Obamacare Lives as Republicans Yank Unpopular Health-Care Bill

After a day of “will they, won’t they” negotiations on Capitol Hill and at the White House, GOP leaders couldn’t muster the 215 votes needed for passage.

"We’re going to be living with Obamacare for the foreseeable future,” House Speaker Paul Ryan (R-WI) said at a Friday press conference. Win McNamee/Getty Images

Congressional Republican leaders’ last-minute withdrawal of their embattled Affordable Health Care Act (AHCA) on Friday delivered a stunning legislative defeat to the GOP and President Donald Trump over their mutual vow to repeal Obamacare.

Republicans in the U.S. House of Representatives walked away from their bill seven years and one day after President Obama signed his signature health-care reform law. With Obamacare the law of the land, Trump, who campaigned heavily on repeal, fell short in his first 100 days in office.

Trump gave House Republicans an ultimatum on Thursday evening: Hold a vote on Friday or prepare to leave Obamacare in place—indefinitely. But after a fraught day of “will they, won’t they” negotiations on Capitol Hill and at the White House, GOP leaders still couldn’t muster the 215 votes needed for passage.

Trump then backtracked, reportedly telling House Speaker Paul Ryan (R-WI) to pull the bill shortly before the vote was set to begin. Ryan cast the decision as his own during a late-afternoon press conference.

Pulling the AHCA keeps the current version on life support while Republicans plot the way forward. Had it been voted down, the House would have had to start over on a new sweeping repeal-and-replace plan or attempt more piecemeal efforts.

Even so, the current form is effectively dead.

“We’re going to be living with Obamacare for the foreseeable future,” Ryan said at the Friday press conference.

The AHCA was widely seen as dead on arrival in the U.S. Senate despite needing a simple 51-vote majority to pass, using a fast-track process known as budget reconciliation. A handful of rank-and-file Senate Republicans opposed the bill’s initial plan to end Medicaid expansion in 2020, which was later revised to end in 2018. And conservatives like Sen. Rand Paul (R-KY) didn’t think “Obamacare Lite” went far enough.

House GOP leaders piled on sweeteners to draw support from the ultra-conservative House Freedom Caucus, along with virulent anti-choice members who wanted the National Right to Life-endorsed legislation to double down on abortion restrictions. Ryan agreed Monday to hasten the demise of Medicaid expansion and by Wednesday, to sacrifice guaranteed maternity care and other “essential health benefits” in an effort to bring aboard more of the holdouts.

The concessions weren’t enough to appease Freedom Caucus members demanding an end to still more popular Obamacare requirements, such as covering people with preexisting conditions and allowing people to remain on their parents’ insurance until age 26.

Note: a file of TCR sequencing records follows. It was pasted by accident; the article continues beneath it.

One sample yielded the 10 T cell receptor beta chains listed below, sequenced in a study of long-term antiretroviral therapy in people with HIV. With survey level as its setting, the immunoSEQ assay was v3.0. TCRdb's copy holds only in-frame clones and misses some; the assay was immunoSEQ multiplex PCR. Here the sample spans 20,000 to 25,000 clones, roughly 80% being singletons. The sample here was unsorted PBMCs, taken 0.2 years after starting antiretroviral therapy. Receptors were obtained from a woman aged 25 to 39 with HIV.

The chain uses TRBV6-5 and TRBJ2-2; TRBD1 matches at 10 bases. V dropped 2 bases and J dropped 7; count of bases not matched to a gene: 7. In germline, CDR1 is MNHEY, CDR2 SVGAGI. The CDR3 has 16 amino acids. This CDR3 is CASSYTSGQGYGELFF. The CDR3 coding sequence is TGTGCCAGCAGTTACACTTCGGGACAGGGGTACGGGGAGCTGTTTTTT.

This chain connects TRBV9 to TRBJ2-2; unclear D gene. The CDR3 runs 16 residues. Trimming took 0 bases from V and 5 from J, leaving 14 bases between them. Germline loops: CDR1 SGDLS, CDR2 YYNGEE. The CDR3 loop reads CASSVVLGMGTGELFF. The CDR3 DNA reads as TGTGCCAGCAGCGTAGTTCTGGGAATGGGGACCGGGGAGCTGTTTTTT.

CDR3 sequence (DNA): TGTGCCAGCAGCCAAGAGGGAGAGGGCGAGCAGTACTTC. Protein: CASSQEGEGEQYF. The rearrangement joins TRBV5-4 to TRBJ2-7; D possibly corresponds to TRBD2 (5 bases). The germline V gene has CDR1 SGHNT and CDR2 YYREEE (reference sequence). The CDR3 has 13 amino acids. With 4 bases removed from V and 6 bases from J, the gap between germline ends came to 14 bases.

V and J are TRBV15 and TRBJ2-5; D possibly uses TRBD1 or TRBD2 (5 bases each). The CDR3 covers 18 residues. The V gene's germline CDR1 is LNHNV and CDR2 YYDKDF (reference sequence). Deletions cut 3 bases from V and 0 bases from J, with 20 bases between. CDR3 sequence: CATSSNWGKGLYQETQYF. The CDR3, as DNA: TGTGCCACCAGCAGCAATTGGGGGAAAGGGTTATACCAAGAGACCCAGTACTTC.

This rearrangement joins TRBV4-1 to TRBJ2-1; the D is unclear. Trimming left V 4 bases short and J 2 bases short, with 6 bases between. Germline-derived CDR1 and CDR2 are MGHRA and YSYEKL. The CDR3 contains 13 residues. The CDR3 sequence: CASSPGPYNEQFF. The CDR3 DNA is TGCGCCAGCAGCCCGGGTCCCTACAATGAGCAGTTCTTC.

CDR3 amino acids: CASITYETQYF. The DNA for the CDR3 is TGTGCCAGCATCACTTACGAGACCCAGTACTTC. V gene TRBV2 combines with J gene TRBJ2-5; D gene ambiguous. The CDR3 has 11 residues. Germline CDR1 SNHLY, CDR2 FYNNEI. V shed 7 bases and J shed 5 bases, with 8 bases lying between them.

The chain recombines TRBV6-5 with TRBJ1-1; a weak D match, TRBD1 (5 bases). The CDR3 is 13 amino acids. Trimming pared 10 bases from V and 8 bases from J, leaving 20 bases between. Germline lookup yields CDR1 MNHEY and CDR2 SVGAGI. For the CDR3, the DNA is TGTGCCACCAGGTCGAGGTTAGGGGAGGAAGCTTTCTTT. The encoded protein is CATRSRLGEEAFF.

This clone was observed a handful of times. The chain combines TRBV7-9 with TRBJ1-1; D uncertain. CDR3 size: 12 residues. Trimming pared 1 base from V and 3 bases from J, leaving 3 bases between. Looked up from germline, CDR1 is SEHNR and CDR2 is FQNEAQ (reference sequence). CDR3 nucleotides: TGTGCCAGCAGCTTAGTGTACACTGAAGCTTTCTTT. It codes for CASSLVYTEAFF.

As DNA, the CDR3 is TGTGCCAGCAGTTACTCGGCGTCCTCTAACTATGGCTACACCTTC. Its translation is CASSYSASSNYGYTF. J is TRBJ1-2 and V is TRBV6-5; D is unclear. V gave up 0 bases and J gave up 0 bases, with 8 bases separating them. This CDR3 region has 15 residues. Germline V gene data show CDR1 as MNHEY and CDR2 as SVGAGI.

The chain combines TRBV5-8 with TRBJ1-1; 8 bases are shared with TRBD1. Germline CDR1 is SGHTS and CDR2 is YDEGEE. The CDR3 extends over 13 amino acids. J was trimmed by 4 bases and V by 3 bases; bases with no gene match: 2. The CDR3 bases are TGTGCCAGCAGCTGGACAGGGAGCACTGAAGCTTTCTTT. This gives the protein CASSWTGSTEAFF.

Trump tried to remind Freedom Caucus members that passing the bill was their only shot at “defunding” Planned Parenthood for one year—in other words, cutting off Medicaid beneficiaries from obtaining quality, affordable health care from the organization’s affiliates.

The irony is that the Freedom Caucus, which is very pro-life and against Planned Parenthood, allows P.P. to continue if they stop this plan!” he said in a tweet.

Planned Parenthood Federation of America slammed the president for playing politics on social media.

“Negotiating away access to cancer screenings, birth control and maternity care is not ‘pro-life,’ it’s cruel,” Executive Vice President Dawn Laguens said in a statement.

Freedom Caucus members may have been willing to take the political gamble thanks to powerful conservative allies. The billionaire Koch brothers were prepared to spend millions to shield congressional Republicans who vote against “Obamacare 2.0” from the White House’s wrath.

Ryan and company alienated moderate Republicans who informally caucus as the Tuesday Group. Rep. Charlie Dent (R-PA), one of just two Republicans last month to vote against shredding Obama-era family planning protections, predicted that “this bill, in its current form, will lead to the loss of coverage and make insurance unaffordable for too many Americans, particularly for low-to-moderate income and older individuals.”

Rep. Rodney Frelinghuysen (R-NJ), chair of the powerful House Appropriations Committee, said the potential loss of health-care coverage was why he would vote “no” on the AHCA.

“Unfortunately, the legislation before the House today is currently unacceptable as it would place significant new costs and barriers to care on my constituents,” Frelinghuysen said in a statement. “In addition to the loss of Medicaid coverage for so many people in my Medicaid-dependent state, the denial of essential health benefits in the individual market raise serious coverage and cost issues.”

Reproductive rights advocates expressed relief at the bill’s de facto defeat.

National Partnership for Women & Families President Debra Ness called the failure of the AHCA “a victory for women’s health and women’s access to care.”

Gretchen Borchelt, vice president for reproductive rights and health at the National Women’s Law Center, echoed that sentiment.

“Today was a triumph over those who would have put women’s lives, health, and economic security at risk in the name of ‘reform,’ including blocking access to abortion, and stripping women of maternity coverage,” Borchelt said in a statement. “President Trump should keep his word that Congress should ‘move on’ if this attempt at repeal failed.”